by Laura Baker, CyberWyoming
There isn’t a lot of positive news in the world of cybersecurity, but today Google products bucked this trend. There were two articles about Google products that I thought were worth talking about. Both were brought to my attention by the Cybersecurity Collaborative’s Morning Security Report. If you want to learn more about the Collaborative, check out www.cyberleadersunite.com.
First, by Wired, the headline read “Gmail is catching more malicious attachments with deep learning.” Google is using artificial intelligence to separate legitimate attachments on your email from harmful ones. Their new deep-learning scanner for documents is blocking 63% of malicious documents, even if they are different from the ones flagged the day before. They are using pattern recognition. Oddly enough, I thought it was interesting that 56% of malware threats that come into Gmail are from Microsoft Office douments, so this new pattern recognition has decreased that by 10%. It’s a start, right? When you consider that Gmail gets 300 billion attachments each week, 10% is actually a lot of prevention.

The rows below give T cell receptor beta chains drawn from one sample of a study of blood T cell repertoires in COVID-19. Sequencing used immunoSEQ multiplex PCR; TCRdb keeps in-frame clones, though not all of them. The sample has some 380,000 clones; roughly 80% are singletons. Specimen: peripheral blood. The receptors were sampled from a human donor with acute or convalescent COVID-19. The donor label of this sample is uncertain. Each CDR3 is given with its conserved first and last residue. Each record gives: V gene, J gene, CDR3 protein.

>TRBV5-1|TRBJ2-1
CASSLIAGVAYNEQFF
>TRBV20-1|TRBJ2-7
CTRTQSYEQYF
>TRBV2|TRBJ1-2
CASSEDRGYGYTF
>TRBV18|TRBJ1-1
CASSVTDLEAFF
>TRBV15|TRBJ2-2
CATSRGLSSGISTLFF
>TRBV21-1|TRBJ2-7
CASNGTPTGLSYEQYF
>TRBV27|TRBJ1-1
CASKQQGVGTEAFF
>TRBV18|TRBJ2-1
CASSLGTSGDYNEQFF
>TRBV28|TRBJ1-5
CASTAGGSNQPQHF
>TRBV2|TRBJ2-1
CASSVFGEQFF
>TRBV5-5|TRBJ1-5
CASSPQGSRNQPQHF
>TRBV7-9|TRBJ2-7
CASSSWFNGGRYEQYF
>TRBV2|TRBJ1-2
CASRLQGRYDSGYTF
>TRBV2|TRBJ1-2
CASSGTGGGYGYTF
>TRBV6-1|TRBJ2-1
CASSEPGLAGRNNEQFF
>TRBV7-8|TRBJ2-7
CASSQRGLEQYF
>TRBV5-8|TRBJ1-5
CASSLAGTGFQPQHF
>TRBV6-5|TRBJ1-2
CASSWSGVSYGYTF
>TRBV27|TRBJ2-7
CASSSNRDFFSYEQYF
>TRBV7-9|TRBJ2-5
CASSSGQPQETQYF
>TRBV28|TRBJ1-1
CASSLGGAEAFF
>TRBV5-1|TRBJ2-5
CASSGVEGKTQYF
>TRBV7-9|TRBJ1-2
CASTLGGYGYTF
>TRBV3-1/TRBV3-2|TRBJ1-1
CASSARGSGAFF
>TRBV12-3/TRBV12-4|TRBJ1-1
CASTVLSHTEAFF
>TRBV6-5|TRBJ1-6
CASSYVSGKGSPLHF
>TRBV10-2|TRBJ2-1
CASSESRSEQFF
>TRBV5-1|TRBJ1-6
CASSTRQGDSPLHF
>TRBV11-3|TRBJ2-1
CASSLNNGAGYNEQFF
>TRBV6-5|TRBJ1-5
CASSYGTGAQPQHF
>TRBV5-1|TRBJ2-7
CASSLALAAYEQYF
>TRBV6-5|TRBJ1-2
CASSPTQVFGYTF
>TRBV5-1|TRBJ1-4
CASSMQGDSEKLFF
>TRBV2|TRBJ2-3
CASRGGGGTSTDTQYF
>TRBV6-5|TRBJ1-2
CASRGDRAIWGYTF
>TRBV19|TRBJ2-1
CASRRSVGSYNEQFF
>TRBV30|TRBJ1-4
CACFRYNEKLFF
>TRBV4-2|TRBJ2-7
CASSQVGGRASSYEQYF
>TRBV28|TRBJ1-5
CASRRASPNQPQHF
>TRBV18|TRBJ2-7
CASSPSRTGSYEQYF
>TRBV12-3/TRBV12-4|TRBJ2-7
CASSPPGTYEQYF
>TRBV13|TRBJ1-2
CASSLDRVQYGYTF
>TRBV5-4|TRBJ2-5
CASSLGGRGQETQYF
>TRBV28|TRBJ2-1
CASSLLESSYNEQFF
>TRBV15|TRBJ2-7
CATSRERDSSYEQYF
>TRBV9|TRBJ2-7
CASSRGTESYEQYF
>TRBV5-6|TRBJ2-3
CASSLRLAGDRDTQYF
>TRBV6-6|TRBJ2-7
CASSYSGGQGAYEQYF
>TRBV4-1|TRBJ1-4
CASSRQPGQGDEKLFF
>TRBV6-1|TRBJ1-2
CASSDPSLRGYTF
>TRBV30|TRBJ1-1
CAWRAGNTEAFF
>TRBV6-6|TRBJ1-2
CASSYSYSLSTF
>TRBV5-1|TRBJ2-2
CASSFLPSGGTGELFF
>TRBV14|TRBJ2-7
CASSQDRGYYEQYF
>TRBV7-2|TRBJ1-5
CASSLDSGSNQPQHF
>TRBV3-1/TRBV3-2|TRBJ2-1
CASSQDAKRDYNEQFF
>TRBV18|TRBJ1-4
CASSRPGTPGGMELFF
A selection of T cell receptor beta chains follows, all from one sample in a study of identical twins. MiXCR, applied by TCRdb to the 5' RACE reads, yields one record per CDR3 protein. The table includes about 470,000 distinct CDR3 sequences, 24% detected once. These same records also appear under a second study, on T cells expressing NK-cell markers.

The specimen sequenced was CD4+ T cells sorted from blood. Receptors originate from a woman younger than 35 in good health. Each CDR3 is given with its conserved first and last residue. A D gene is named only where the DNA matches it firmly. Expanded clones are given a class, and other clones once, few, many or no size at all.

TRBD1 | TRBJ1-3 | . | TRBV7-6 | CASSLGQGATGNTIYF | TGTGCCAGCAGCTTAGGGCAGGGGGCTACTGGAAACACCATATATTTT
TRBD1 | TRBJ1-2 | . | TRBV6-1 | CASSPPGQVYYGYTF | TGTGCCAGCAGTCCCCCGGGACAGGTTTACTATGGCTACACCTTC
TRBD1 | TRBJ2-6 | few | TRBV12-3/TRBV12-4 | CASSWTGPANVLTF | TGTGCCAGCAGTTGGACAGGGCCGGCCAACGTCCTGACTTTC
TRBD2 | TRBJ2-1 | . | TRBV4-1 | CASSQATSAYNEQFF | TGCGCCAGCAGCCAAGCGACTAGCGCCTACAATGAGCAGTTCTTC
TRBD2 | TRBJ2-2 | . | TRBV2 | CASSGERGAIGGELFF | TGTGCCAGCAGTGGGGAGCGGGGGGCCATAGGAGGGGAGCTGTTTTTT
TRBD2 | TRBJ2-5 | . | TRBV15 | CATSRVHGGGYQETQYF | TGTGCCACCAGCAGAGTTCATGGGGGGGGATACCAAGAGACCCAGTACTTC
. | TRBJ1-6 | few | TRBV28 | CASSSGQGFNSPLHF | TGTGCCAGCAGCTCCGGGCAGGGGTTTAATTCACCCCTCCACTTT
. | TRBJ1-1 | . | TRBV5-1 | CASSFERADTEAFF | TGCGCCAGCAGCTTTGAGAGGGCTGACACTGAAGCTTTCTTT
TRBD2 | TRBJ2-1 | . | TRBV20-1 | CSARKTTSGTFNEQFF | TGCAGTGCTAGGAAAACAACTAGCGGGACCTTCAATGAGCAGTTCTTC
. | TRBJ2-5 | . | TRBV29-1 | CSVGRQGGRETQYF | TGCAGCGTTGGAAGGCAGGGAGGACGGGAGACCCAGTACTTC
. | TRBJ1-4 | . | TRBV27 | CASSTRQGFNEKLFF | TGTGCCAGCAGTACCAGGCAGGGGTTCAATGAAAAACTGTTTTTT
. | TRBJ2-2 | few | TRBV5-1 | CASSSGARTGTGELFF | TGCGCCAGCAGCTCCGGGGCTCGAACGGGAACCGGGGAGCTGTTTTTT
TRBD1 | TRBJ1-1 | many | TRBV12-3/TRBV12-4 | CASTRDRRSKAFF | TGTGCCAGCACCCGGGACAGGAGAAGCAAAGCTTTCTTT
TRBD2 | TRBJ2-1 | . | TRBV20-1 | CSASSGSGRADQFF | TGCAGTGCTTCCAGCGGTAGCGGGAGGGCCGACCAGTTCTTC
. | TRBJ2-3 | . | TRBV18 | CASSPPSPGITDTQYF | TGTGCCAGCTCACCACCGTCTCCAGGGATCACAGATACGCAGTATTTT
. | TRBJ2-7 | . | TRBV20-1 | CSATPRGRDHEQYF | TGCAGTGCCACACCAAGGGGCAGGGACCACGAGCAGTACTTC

If you are interested in reading the full Wired article, here is the link. https://www.wired.com/story/gmail-catching-more-malicious-attachments-deep-learning/
The second article, by ZDNet, was how the Chrome 80 update crippled the top cybercrime marketplace. Apparently, ther is a malware called AZORult that is used to steal roughly 90% of credentials from victims. That malware no longer works with the latest Chrome 80 update. Yay! The good guys are finally ahead on something! This caused a 35% drop in the sale of stolen credentials on a dark website called the Genesis Store. To read more here is the link: https://www.zdnet.com/article/chrome-80-update-cripples-top-cybercrime-marketplace/